Yumeminato Tower in Sakaiminato, on the tip of the island/peninsula one of Yatsuka’s ropes turned into, provides a view of the mythologically added-on land, and labels for everything you’d be looking at from the observation deck. Unfortunately, I visited just as it started raining that afternoon, and right after getting one shot you couldn’t see very far. Thankfully there is plenty to do inside the tower, my personal favorite spot being dedicated to the history of early contact with not only Korea, but others throughout the Asian continent. It’s too bad I didn’t take anyone to dress up with me in so many ethnic costumes that day!

Click for source


On a good day, you should be able to see 360 degrees worth of sea and land.

While the story of Kunibiki is not included in the Kojiki, Yatsuka’s is listed among godly genealogy there (though this, like many elements of the Kojiki, if up to interpretation). Just as much a kami as any of the other eight million gods that populate Japan, he is enshrined at Nagahama Shrine along the coast of coast of Izumo, at the western end of the peninsula. Although sacred ropes are common in Shinto practice throughout Japan, this god’s use of ropes makes them a common theme at this shrine on their good luck charms. You know what else ropes can be used for? En-Musubi. Just one more way in which the San’in region finds ways to bind your fate.

Click for source


Click for source


Click for source

Also in Izumo City, there is a Kunibiki Marathon, the 33rd of which was held last month.

Over here in modern-day central Matsue, the very word “Kunibiki” is a common part of life. Kunibiki-doro is a major street leading north from JR Matsue Station, and Kunibiki Bridge is the easternmost of a series of four bridges that link the northern city center to the southern city center over the Ohashi River. Does singer/song-writer Mai Hoshimura ring any bells for anyone? Her song “Kunibiki Ohashi” is named after this very bridge! The music video also makes generous use of footage from the Ichibata Railway and other scenes of Matsue:

Furthermore, Kunibiki Messe is Shimane’s largest full-scale convention and exhibition center, located just across the Kunibiki Bridge from Matsue Station.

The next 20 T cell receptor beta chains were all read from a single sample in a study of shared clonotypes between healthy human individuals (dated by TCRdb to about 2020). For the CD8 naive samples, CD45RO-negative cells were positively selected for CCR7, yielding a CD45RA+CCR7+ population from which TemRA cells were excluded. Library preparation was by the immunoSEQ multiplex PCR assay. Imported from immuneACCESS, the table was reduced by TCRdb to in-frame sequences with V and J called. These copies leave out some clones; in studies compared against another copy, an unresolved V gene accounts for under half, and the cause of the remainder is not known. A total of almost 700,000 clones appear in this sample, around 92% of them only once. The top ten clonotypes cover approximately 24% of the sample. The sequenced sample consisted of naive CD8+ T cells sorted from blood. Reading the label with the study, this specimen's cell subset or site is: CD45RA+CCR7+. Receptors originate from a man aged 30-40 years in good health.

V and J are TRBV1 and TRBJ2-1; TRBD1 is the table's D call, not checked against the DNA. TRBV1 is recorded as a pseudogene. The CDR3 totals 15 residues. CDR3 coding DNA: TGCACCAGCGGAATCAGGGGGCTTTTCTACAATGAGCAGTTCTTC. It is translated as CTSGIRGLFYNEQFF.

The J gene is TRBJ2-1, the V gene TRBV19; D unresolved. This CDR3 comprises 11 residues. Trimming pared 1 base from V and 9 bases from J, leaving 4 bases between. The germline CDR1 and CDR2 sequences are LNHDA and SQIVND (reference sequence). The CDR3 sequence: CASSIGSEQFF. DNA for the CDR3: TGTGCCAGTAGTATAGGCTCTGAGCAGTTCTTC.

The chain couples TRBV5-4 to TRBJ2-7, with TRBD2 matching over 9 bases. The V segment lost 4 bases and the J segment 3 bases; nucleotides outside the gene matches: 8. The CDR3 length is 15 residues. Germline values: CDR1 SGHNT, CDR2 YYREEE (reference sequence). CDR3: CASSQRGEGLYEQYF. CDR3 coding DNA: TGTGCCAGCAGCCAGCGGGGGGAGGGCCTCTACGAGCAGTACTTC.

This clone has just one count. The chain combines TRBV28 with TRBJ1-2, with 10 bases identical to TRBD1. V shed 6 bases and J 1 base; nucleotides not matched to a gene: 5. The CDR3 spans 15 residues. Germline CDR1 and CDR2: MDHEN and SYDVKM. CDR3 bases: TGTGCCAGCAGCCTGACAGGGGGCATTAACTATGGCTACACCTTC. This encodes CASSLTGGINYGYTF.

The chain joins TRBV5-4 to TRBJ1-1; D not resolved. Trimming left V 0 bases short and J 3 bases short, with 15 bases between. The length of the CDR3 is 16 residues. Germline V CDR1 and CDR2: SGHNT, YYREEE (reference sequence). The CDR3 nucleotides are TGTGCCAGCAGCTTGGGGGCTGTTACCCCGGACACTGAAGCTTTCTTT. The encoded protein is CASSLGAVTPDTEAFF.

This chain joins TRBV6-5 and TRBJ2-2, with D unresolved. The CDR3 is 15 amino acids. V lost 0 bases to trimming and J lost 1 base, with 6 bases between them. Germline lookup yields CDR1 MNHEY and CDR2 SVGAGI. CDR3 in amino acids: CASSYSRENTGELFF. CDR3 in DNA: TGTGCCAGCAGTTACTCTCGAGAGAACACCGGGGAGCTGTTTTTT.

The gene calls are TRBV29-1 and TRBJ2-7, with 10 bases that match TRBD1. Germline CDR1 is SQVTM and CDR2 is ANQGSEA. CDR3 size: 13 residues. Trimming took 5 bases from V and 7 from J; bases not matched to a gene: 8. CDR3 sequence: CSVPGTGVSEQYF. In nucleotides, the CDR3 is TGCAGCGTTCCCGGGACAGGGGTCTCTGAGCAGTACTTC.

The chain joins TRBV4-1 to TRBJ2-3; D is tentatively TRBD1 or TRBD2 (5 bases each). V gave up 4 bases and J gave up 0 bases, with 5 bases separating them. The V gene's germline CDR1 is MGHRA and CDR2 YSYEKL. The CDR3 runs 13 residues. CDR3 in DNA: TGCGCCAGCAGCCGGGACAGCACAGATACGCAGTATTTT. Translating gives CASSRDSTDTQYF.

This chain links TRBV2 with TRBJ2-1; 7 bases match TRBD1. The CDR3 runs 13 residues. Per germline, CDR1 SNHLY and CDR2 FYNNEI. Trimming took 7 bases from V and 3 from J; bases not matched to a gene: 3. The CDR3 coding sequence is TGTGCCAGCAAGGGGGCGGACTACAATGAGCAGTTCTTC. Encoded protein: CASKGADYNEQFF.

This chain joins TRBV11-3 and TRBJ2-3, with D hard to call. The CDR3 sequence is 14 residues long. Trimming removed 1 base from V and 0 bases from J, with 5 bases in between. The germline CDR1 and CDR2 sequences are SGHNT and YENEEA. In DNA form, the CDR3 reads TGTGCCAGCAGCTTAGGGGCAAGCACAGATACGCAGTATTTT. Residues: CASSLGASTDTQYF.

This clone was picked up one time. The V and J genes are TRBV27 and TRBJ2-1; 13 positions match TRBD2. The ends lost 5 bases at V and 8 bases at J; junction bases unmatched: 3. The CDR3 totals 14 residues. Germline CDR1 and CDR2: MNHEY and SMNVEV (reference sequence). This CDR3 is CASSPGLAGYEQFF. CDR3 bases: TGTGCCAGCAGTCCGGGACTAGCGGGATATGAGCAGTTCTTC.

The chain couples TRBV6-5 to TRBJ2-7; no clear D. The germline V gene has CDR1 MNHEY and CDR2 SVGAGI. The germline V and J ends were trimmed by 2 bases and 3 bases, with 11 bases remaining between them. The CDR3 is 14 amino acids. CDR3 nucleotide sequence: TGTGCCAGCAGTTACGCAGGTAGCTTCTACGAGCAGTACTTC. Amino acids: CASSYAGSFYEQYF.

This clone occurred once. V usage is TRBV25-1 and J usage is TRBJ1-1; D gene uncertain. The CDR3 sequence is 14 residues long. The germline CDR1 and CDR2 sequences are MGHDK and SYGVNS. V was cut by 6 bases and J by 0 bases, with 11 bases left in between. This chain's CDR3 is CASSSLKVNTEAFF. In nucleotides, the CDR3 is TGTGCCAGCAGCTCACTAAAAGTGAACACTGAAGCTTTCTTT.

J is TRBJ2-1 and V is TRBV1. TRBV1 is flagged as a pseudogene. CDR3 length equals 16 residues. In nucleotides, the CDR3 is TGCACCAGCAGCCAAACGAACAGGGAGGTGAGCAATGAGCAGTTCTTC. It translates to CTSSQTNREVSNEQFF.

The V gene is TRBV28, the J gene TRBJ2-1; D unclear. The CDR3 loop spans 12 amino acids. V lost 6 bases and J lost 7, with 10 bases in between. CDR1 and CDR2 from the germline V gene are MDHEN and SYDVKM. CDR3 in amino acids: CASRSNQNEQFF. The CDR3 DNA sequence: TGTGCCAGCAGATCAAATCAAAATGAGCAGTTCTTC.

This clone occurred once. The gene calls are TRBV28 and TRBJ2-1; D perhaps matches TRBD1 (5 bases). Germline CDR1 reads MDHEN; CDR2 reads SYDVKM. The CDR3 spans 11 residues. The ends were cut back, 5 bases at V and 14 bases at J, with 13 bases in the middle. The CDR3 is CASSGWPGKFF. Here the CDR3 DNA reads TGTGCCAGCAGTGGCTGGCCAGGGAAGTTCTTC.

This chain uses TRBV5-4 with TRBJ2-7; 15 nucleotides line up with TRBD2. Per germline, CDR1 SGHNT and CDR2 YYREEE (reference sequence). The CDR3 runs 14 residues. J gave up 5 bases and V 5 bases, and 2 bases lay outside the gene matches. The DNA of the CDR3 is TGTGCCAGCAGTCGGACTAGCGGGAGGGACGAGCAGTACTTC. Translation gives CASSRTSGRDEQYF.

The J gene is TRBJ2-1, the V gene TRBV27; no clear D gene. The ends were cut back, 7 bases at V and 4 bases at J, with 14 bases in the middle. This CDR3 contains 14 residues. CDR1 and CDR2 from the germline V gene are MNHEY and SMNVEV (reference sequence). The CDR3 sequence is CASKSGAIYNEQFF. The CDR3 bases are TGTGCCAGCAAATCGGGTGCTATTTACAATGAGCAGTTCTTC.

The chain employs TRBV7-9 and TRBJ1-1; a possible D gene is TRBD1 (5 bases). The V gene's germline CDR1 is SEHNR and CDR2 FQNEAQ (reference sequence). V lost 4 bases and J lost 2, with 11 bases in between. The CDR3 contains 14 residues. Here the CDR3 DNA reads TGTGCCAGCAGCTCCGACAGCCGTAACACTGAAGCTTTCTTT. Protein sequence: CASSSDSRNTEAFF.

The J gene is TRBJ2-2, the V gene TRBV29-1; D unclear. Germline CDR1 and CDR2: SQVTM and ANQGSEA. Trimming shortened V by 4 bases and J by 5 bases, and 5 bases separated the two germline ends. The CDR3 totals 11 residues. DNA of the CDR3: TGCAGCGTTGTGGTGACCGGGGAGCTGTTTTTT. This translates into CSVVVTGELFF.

Click for source (and other nifty photos of a nifty building)

But this legend has had influence on naming conventions long before that. Way back when this legend was being recorded in the Izumo-no-Kuni-Fudoki, and for a few centuries surrounded that, the governmental affairs of the region were handled from a district in what is now southern Matsue. This district was known as… Ou!

Yes, that “Ou” which Yatsuka shouted when he declared his work a job well done. Not only does the interpretation of the utterance vary slightly, but the spelling varies as well, and is further complicated by how it was written then and how it was written later on and how it’s even written differently now.

Are you ready for some language nerdiness now? His shout, whatever it expressed, was recorded with the characters 意恵 for the sounds as opposed to their meanings. Phonetically, they were later expressed as おゑ, which may look strange to the hiragana-inclined readers among you. This is because we no longer use the character ゑ (ye) in Japanese syllabary. It’s usually replaced by え (e, like eh) now, which is why the lucky god (and San’in native) Ebisu is usually called えびす, but depending on what beer you’re drinking you might still see ゑびす from time to time. However, in this case, “Oye” (oh-yeh, not oi!) was not usually transcribed as “Oe” but as “Ou” (like oh, not oo) or… “Iu”?

Now we need to get back to the use of characters used for pronunciation, though when it comes to place names, you’ll find the general rules of standard pronunciation for Chinese characters mashed around to fit the Japanese language are not always followed. For our purposes here, it’s not worth trying to make sense of. Let’s just accept that although Yatsuka may have shouted 意恵, the area named after his shout was recorded as 意宇. Although in some place names it would still be read “Ou” in keeping with the desired pronunciation cast upon these unsuspecting characters stripped of their meaning in favor of phonetics, the more common sense reading for them is “iu” (ee-oo).